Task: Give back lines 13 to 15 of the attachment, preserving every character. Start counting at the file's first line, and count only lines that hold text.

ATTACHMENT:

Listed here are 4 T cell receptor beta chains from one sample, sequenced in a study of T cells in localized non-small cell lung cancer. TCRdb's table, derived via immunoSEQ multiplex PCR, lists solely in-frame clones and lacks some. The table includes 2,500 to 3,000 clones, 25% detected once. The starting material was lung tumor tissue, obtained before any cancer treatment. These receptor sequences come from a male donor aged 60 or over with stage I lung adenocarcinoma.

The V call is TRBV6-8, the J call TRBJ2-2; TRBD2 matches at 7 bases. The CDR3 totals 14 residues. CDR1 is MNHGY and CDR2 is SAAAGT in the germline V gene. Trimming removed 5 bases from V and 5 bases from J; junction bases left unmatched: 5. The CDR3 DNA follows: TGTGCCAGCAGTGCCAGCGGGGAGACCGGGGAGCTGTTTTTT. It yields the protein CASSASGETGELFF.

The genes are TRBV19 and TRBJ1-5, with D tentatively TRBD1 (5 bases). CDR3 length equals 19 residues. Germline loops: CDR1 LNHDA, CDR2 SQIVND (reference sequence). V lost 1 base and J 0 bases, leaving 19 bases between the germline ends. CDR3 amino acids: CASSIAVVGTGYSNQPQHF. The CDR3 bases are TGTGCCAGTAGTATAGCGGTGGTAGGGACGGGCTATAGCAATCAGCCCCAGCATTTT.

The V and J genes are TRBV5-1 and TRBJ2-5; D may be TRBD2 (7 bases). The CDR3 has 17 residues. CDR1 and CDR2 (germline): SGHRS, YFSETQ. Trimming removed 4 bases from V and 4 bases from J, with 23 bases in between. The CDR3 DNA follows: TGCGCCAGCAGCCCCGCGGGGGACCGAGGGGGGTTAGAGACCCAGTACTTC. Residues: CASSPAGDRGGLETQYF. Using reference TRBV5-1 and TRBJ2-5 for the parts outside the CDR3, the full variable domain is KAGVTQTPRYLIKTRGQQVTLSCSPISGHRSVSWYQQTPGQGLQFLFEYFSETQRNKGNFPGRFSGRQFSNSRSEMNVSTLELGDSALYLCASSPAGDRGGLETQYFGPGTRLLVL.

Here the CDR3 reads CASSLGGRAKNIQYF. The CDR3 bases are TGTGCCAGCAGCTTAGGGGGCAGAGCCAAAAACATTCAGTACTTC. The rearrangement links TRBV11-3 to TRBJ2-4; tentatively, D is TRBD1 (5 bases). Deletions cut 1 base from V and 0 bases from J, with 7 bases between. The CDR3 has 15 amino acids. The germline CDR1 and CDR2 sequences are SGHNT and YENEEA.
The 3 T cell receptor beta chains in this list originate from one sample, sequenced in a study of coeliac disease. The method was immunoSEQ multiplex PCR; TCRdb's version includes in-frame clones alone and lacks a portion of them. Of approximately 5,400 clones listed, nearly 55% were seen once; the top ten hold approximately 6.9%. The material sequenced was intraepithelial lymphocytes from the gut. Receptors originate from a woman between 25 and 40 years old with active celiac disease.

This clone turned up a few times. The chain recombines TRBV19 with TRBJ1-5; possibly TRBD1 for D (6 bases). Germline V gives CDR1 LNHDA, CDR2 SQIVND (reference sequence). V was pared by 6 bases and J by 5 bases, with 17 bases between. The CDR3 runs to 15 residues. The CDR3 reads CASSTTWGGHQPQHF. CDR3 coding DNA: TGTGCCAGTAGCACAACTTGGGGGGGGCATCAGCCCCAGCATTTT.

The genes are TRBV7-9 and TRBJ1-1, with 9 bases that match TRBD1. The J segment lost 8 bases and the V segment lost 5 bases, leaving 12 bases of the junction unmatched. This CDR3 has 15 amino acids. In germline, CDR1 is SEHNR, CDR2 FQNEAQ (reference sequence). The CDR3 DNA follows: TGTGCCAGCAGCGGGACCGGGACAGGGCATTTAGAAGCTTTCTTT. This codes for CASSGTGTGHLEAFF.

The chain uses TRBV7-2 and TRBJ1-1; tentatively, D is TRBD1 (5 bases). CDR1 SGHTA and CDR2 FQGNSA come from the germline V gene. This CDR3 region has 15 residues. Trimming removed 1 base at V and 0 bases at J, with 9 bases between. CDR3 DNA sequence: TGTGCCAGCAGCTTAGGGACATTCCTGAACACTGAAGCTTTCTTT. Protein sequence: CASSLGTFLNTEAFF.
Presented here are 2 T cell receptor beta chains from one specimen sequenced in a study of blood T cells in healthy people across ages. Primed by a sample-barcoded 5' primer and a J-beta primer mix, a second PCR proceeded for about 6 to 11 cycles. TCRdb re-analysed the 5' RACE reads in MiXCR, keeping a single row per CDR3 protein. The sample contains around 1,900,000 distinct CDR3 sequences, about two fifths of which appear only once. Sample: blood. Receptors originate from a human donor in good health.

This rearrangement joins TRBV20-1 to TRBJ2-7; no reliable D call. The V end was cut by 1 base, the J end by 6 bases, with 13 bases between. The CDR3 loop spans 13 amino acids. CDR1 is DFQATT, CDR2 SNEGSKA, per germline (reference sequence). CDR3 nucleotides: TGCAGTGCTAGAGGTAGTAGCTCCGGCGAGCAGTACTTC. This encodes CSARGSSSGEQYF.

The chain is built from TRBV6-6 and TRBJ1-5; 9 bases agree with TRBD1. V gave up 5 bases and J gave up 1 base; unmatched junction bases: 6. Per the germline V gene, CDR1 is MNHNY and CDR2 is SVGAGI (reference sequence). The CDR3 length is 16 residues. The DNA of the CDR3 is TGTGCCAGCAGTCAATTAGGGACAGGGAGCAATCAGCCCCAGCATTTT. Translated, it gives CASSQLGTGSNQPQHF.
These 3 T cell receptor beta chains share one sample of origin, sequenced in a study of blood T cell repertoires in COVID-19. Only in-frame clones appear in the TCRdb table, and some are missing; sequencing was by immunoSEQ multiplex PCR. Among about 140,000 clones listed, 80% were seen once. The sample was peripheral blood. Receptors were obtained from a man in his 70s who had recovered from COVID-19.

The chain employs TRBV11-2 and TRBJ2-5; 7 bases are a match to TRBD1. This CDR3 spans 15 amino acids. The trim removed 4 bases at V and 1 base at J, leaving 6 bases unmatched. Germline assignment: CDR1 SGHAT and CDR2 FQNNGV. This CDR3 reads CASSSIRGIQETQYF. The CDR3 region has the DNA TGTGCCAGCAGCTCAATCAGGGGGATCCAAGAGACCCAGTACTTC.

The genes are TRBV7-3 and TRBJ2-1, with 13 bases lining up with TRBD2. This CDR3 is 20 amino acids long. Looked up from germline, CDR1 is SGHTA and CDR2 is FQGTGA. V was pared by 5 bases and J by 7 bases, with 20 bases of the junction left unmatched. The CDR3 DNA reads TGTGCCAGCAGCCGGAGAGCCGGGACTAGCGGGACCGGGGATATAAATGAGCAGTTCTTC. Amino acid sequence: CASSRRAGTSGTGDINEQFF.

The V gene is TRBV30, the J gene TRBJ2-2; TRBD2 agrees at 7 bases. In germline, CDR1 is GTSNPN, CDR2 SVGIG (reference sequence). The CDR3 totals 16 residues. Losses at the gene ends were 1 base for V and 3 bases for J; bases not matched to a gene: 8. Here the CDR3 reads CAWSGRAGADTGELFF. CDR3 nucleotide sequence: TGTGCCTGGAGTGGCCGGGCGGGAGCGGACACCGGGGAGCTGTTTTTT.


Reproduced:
These 3 T cell receptor beta chains share one sample of origin, sequenced in a study of blood T cell repertoires in COVID-19. Only in-frame clones appear in the TCRdb table, and some are missing; sequencing was by immunoSEQ multiplex PCR. Among about 140,000 clones listed, 80% were seen once. The sample was peripheral blood. Receptors were obtained from a man in his 70s who had recovered from COVID-19.

The chain employs TRBV11-2 and TRBJ2-5; 7 bases are a match to TRBD1. This CDR3 spans 15 amino acids. The trim removed 4 bases at V and 1 base at J, leaving 6 bases unmatched. Germline assignment: CDR1 SGHAT and CDR2 FQNNGV. This CDR3 reads CASSSIRGIQETQYF. The CDR3 region has the DNA TGTGCCAGCAGCTCAATCAGGGGGATCCAAGAGACCCAGTACTTC.

The genes are TRBV7-3 and TRBJ2-1, with 13 bases lining up with TRBD2. This CDR3 is 20 amino acids long. Looked up from germline, CDR1 is SGHTA and CDR2 is FQGTGA. V was pared by 5 bases and J by 7 bases, with 20 bases of the junction left unmatched. The CDR3 DNA reads TGTGCCAGCAGCCGGAGAGCCGGGACTAGCGGGACCGGGGATATAAATGAGCAGTTCTTC. Amino acid sequence: CASSRRAGTSGTGDINEQFF.